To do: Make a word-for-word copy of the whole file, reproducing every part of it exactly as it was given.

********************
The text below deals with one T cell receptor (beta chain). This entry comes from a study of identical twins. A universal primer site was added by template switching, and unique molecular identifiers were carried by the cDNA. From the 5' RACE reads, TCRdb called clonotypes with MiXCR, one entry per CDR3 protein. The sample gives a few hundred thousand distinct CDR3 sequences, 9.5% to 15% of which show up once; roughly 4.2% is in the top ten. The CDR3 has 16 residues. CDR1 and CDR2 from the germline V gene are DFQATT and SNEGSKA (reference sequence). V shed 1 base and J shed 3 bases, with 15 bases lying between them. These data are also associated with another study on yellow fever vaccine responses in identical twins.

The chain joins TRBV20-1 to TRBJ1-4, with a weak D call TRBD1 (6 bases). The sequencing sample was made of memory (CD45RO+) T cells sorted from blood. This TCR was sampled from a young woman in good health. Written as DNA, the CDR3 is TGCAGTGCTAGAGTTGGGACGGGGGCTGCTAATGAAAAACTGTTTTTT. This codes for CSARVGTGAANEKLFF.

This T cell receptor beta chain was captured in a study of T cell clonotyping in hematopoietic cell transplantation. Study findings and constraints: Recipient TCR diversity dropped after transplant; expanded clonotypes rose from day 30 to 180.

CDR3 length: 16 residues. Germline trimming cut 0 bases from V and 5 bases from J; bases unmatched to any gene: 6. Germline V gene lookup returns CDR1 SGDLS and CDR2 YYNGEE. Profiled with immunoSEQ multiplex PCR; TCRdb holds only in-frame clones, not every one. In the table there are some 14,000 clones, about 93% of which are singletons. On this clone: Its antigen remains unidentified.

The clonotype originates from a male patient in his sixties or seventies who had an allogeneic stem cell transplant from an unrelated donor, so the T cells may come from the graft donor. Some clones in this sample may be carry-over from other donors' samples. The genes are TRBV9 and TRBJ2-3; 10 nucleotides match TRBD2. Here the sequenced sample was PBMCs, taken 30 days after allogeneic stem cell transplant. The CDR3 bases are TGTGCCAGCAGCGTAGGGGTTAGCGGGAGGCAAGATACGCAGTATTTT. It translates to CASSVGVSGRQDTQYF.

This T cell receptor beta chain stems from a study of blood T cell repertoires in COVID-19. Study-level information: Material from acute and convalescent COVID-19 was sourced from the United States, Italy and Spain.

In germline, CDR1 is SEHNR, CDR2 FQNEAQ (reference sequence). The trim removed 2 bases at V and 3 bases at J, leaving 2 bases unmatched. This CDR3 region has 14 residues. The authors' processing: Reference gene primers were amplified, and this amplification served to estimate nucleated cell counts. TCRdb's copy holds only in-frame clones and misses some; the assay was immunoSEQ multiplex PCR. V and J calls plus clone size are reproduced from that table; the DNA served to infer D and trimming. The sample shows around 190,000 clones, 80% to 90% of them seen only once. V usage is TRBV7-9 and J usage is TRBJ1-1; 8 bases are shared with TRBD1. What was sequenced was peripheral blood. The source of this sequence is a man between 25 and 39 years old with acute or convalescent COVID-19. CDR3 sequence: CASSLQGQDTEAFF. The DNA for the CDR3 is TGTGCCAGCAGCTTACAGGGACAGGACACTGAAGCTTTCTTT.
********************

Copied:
The text below deals with one T cell receptor (beta chain). This entry comes from a study of identical twins. A universal primer site was added by template switching, and unique molecular identifiers were carried by the cDNA. From the 5' RACE reads, TCRdb called clonotypes with MiXCR, one entry per CDR3 protein. The sample gives a few hundred thousand distinct CDR3 sequences, 9.5% to 15% of which show up once; roughly 4.2% is in the top ten. The CDR3 has 16 residues. CDR1 and CDR2 from the germline V gene are DFQATT and SNEGSKA (reference sequence). V shed 1 base and J shed 3 bases, with 15 bases lying between them. These data are also associated with another study on yellow fever vaccine responses in identical twins.

The chain joins TRBV20-1 to TRBJ1-4, with a weak D call TRBD1 (6 bases). The sequencing sample was made of memory (CD45RO+) T cells sorted from blood. This TCR was sampled from a young woman in good health. Written as DNA, the CDR3 is TGCAGTGCTAGAGTTGGGACGGGGGCTGCTAATGAAAAACTGTTTTTT. This codes for CSARVGTGAANEKLFF.

This T cell receptor beta chain was captured in a study of T cell clonotyping in hematopoietic cell transplantation. Study findings and constraints: Recipient TCR diversity dropped after transplant; expanded clonotypes rose from day 30 to 180.

CDR3 length: 16 residues. Germline trimming cut 0 bases from V and 5 bases from J; bases unmatched to any gene: 6. Germline V gene lookup returns CDR1 SGDLS and CDR2 YYNGEE. Profiled with immunoSEQ multiplex PCR; TCRdb holds only in-frame clones, not every one. In the table there are some 14,000 clones, about 93% of which are singletons. On this clone: Its antigen remains unidentified.

The clonotype originates from a male patient in his sixties or seventies who had an allogeneic stem cell transplant from an unrelated donor, so the T cells may come from the graft donor. Some clones in this sample may be carry-over from other donors' samples. The genes are TRBV9 and TRBJ2-3; 10 nucleotides match TRBD2. Here the sequenced sample was PBMCs, taken 30 days after allogeneic stem cell transplant. The CDR3 bases are TGTGCCAGCAGCGTAGGGGTTAGCGGGAGGCAAGATACGCAGTATTTT. It translates to CASSVGVSGRQDTQYF.

This T cell receptor beta chain stems from a study of blood T cell repertoires in COVID-19. Study-level information: Material from acute and convalescent COVID-19 was sourced from the United States, Italy and Spain.

In germline, CDR1 is SEHNR, CDR2 FQNEAQ (reference sequence). The trim removed 2 bases at V and 3 bases at J, leaving 2 bases unmatched. This CDR3 region has 14 residues. The authors' processing: Reference gene primers were amplified, and this amplification served to estimate nucleated cell counts. TCRdb's copy holds only in-frame clones and misses some; the assay was immunoSEQ multiplex PCR. V and J calls plus clone size are reproduced from that table; the DNA served to infer D and trimming. The sample shows around 190,000 clones, 80% to 90% of them seen only once. V usage is TRBV7-9 and J usage is TRBJ1-1; 8 bases are shared with TRBD1. What was sequenced was peripheral blood. The source of this sequence is a man between 25 and 39 years old with acute or convalescent COVID-19. CDR3 sequence: CASSLQGQDTEAFF. The DNA for the CDR3 is TGTGCCAGCAGCTTACAGGGACAGGACACTGAAGCTTTCTTT.